Rafael Nadal powered past Casper Ruud 6-3, 6-3, 6-0 to win his 14th French Open championship, his 22nd major overall, adding to two records he already holds. There has arguably never been more of a gap of experience between two players in a Grand Slam final, as Rafael Nadal sought a possible record-extending 14th French Open title and 22nd grand slam crown against Casper Ruud. Rafael Nadal wins another Grand Slam; Rafael Nadal defeated C Ruud 6-3, 6-3, 6-0 on Sunday to claim his 14th singles title at Roland Garros, 22nd grand slam singles title, a record 36-year-old Spaniard in each category. A painful foot injury left Rafael Nadal acknowledging during the run to the title that this could be his last French Open. It added to the drama as he survived marathon matches from Felix Auger-Aliassime, and then from great rival Novak Djokovic in the quarterfinals.

Nadal won the final 11 games to make the frustrating last and is now two Slams clear of longtime rivals Novak Djokovic and Roger Federer, with Sunday’s win coming against the odds. With the victory, Nadal also cemented himself as the 14th legend at Roland Garros, remaining unbeaten at the event. Nadal has now won two Slams this season, following a triumphant Australian Open victory in January. The loss was also Rafael Nadals 22nd major, improving his men’s tennis record, and the halfway point in his calendar slam following a victory in January Australian Open.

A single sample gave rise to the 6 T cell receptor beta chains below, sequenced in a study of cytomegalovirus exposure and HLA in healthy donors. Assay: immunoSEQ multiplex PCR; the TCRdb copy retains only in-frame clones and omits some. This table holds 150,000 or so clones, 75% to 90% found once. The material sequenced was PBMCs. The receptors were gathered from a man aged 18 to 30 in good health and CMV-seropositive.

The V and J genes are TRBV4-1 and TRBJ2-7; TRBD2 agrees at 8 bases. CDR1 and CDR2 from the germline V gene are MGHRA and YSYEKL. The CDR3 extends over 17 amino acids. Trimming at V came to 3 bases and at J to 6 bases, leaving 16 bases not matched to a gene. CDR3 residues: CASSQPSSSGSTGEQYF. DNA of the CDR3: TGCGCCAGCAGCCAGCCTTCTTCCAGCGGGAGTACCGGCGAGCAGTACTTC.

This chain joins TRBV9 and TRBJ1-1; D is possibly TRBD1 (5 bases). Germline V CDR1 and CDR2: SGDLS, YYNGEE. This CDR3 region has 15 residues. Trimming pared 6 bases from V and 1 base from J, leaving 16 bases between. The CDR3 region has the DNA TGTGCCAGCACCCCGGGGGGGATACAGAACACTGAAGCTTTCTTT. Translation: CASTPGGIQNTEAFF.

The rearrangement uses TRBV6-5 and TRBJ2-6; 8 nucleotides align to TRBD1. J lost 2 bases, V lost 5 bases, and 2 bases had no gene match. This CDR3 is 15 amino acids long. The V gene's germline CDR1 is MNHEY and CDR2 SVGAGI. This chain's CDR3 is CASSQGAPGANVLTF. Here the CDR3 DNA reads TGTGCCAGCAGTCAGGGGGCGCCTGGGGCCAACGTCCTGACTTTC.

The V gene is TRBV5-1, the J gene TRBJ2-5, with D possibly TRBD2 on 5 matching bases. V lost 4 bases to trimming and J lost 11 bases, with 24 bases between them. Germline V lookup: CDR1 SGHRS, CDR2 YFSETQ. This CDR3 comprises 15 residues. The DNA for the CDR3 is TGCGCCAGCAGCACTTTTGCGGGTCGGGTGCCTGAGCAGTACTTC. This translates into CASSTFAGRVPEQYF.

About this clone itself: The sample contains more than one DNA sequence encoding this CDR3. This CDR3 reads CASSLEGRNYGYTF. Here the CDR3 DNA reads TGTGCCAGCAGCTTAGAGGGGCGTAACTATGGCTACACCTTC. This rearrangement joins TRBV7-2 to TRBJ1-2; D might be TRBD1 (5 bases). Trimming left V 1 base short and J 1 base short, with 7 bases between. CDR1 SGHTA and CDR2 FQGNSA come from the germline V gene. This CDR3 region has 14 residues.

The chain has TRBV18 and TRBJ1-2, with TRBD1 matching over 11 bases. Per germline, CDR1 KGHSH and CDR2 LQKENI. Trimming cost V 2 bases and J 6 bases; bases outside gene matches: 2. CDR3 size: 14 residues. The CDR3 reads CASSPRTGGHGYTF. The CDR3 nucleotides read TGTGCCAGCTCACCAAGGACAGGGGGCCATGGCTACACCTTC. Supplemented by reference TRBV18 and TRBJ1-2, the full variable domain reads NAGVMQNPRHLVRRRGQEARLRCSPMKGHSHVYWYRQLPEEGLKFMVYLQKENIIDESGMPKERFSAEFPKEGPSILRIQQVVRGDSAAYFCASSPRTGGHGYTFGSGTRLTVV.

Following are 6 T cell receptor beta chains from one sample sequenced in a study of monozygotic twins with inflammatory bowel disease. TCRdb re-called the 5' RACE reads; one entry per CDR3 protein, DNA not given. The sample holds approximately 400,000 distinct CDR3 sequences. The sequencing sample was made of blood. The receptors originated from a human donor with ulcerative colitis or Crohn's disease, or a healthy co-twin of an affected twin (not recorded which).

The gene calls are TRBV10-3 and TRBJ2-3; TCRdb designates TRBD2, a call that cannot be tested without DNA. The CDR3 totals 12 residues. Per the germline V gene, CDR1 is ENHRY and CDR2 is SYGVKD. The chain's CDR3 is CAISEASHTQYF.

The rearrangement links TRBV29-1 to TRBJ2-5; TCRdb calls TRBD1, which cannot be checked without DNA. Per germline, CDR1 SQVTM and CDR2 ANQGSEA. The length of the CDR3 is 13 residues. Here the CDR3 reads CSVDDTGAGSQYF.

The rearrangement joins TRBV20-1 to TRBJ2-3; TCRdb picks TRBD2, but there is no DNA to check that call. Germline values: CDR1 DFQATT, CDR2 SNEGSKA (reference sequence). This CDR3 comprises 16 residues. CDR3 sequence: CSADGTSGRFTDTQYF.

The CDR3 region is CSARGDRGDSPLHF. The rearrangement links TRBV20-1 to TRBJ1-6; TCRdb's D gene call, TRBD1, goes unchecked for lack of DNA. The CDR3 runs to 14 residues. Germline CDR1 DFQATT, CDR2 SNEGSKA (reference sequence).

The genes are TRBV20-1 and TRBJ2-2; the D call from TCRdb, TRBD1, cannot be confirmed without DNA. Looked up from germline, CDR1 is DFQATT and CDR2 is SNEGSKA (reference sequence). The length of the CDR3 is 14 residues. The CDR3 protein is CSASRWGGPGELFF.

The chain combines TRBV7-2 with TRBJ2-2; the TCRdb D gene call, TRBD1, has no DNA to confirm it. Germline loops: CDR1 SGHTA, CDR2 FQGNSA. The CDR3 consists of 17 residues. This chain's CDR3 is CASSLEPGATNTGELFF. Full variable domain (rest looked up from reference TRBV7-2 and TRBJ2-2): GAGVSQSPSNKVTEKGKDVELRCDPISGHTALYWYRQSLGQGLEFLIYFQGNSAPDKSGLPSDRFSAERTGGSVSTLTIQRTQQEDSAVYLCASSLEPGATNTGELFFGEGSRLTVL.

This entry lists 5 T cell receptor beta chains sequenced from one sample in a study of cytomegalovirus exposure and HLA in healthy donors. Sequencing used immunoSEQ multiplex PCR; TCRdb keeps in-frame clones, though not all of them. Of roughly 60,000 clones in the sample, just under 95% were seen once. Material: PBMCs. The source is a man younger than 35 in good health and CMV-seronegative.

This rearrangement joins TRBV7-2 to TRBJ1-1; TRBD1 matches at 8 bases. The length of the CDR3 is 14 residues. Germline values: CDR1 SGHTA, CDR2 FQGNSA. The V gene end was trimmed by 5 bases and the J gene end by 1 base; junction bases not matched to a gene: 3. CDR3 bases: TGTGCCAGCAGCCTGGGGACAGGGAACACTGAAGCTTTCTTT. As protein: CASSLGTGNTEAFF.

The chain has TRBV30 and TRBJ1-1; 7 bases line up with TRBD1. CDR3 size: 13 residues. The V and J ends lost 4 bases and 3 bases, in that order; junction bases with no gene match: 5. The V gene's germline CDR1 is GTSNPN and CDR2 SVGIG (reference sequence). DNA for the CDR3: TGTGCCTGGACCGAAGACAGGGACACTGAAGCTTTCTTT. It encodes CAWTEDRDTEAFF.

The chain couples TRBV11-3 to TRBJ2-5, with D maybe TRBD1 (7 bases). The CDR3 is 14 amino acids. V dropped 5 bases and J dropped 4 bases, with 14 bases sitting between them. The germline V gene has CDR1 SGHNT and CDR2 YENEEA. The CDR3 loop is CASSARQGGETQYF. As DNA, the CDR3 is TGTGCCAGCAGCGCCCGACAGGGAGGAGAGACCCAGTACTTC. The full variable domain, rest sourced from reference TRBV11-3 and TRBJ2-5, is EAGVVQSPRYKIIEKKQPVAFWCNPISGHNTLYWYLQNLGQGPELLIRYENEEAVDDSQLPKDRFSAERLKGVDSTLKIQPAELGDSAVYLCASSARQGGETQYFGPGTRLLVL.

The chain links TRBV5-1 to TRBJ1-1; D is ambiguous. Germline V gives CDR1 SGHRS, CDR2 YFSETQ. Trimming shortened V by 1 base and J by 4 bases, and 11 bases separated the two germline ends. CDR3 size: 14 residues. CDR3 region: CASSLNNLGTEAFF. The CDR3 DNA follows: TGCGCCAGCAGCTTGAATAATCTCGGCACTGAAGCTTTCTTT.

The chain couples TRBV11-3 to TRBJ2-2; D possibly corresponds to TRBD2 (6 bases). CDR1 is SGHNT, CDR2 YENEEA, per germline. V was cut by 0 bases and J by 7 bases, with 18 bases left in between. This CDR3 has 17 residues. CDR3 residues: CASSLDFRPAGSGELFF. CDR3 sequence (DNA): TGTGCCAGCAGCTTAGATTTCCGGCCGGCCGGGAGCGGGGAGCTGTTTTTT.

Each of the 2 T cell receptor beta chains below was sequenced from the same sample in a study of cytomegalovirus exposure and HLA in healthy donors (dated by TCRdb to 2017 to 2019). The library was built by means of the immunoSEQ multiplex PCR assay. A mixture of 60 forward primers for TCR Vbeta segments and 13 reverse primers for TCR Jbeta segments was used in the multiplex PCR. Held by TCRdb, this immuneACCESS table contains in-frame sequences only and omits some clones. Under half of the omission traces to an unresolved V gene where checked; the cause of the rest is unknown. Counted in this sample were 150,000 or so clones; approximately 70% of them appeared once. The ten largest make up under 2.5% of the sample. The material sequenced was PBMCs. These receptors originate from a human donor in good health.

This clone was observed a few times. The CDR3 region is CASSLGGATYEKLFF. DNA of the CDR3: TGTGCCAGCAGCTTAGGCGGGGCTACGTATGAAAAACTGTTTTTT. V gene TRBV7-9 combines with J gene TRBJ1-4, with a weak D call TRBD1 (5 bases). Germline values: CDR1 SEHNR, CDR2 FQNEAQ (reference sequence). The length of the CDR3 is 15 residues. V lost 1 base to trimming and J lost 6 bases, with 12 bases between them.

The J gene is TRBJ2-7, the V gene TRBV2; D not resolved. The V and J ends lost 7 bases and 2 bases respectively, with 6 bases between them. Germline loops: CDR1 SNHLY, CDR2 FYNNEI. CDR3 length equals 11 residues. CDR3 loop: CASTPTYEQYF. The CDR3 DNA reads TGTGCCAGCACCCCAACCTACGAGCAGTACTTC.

Victory in the final of the 30th Major for Rafael Nadal will be the most significant result of Nadal’s career, surpassing even his surprise success at the Australian Open this year, in which he won his record 21st Major, according to his manager, Carlos Moya. If Rafael Nadal wins his 14th French Open title — he is never lost a final at Roland Garros before — he will also extend his record of longest time between men’s grand slam titles. Rafael Nadal’s 22 grand slam titles – four U.S. Opens, two Wimbledons, and two Australian Opens, along with Nadals 14 French Open titles – are also the most by one man.

Entering his 14th final, Ruud had won 10 straight matches and 13 out of 14, leading the tour with seven clay-court titles since the beginning of 2020. Casper Ruud felt the backing from himself, mainly as he went briefly ahead in the second set, and a few on the stands marked points that he had won with drawn-out chants of his surname, Ruuuuuud, which looked like they could have been booed. Casper Ruud led 3-1 in the second set, a deficit that pushed Nadal up his game – he took the final 11 games.